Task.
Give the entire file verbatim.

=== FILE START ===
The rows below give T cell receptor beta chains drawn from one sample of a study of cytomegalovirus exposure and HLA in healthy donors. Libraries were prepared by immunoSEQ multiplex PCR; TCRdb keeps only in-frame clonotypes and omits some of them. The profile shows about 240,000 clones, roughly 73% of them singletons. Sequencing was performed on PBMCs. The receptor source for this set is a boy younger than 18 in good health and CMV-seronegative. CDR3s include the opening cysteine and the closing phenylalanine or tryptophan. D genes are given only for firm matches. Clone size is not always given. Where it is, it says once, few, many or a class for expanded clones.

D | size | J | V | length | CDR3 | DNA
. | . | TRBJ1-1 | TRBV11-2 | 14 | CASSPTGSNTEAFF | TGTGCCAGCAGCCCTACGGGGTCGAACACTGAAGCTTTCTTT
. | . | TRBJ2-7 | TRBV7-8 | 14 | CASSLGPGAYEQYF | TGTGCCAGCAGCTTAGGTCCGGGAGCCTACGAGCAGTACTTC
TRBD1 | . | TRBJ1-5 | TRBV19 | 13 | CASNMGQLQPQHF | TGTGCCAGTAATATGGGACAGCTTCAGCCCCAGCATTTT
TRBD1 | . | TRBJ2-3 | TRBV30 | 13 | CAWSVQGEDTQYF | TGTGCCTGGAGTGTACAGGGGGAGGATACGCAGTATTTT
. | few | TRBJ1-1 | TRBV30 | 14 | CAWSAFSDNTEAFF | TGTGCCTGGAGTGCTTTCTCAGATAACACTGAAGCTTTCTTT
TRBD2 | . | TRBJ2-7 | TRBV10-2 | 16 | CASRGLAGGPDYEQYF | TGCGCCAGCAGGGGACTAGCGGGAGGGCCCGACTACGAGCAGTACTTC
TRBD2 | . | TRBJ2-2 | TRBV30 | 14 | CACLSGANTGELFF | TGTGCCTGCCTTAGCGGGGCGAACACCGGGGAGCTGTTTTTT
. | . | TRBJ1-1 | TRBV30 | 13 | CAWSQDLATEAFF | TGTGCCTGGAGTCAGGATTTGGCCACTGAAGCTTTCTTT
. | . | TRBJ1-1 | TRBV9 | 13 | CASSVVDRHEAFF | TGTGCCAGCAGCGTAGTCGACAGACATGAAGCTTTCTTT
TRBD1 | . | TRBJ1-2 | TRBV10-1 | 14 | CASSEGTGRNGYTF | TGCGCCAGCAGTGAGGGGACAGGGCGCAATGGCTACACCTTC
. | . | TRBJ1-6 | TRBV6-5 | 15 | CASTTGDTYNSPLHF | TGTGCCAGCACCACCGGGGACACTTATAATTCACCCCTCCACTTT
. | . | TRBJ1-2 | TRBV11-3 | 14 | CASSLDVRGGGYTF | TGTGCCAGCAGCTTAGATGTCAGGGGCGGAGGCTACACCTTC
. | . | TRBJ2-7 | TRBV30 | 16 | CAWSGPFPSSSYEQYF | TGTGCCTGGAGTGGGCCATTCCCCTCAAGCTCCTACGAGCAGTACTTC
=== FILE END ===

The rows below give T cell receptor beta chains drawn from one sample of a study of cytomegalovirus exposure and HLA in healthy donors. Libraries were prepared by immunoSEQ multiplex PCR; TCRdb keeps only in-frame clonotypes and omits some of them. The profile shows about 240,000 clones, roughly 73% of them singletons. Sequencing was performed on PBMCs. The receptor source for this set is a boy younger than 18 in good health and CMV-seronegative. CDR3s include the opening cysteine and the closing phenylalanine or tryptophan. D genes are given only for firm matches. Clone size is not always given. Where it is, it says once, few, many or a class for expanded clones.

D | size | J | V | length | CDR3 | DNA
. | . | TRBJ1-1 | TRBV11-2 | 14 | CASSPTGSNTEAFF | TGTGCCAGCAGCCCTACGGGGTCGAACACTGAAGCTTTCTTT
. | . | TRBJ2-7 | TRBV7-8 | 14 | CASSLGPGAYEQYF | TGTGCCAGCAGCTTAGGTCCGGGAGCCTACGAGCAGTACTTC
TRBD1 | . | TRBJ1-5 | TRBV19 | 13 | CASNMGQLQPQHF | TGTGCCAGTAATATGGGACAGCTTCAGCCCCAGCATTTT
TRBD1 | . | TRBJ2-3 | TRBV30 | 13 | CAWSVQGEDTQYF | TGTGCCTGGAGTGTACAGGGGGAGGATACGCAGTATTTT
. | few | TRBJ1-1 | TRBV30 | 14 | CAWSAFSDNTEAFF | TGTGCCTGGAGTGCTTTCTCAGATAACACTGAAGCTTTCTTT
TRBD2 | . | TRBJ2-7 | TRBV10-2 | 16 | CASRGLAGGPDYEQYF | TGCGCCAGCAGGGGACTAGCGGGAGGGCCCGACTACGAGCAGTACTTC
TRBD2 | . | TRBJ2-2 | TRBV30 | 14 | CACLSGANTGELFF | TGTGCCTGCCTTAGCGGGGCGAACACCGGGGAGCTGTTTTTT
. | . | TRBJ1-1 | TRBV30 | 13 | CAWSQDLATEAFF | TGTGCCTGGAGTCAGGATTTGGCCACTGAAGCTTTCTTT
. | . | TRBJ1-1 | TRBV9 | 13 | CASSVVDRHEAFF | TGTGCCAGCAGCGTAGTCGACAGACATGAAGCTTTCTTT
TRBD1 | . | TRBJ1-2 | TRBV10-1 | 14 | CASSEGTGRNGYTF | TGCGCCAGCAGTGAGGGGACAGGGCGCAATGGCTACACCTTC
. | . | TRBJ1-6 | TRBV6-5 | 15 | CASTTGDTYNSPLHF | TGTGCCAGCACCACCGGGGACACTTATAATTCACCCCTCCACTTT
. | . | TRBJ1-2 | TRBV11-3 | 14 | CASSLDVRGGGYTF | TGTGCCAGCAGCTTAGATGTCAGGGGCGGAGGCTACACCTTC
. | . | TRBJ2-7 | TRBV30 | 16 | CAWSGPFPSSSYEQYF | TGTGCCTGGAGTGGGCCATTCCCCTCAAGCTCCTACGAGCAGTACTTC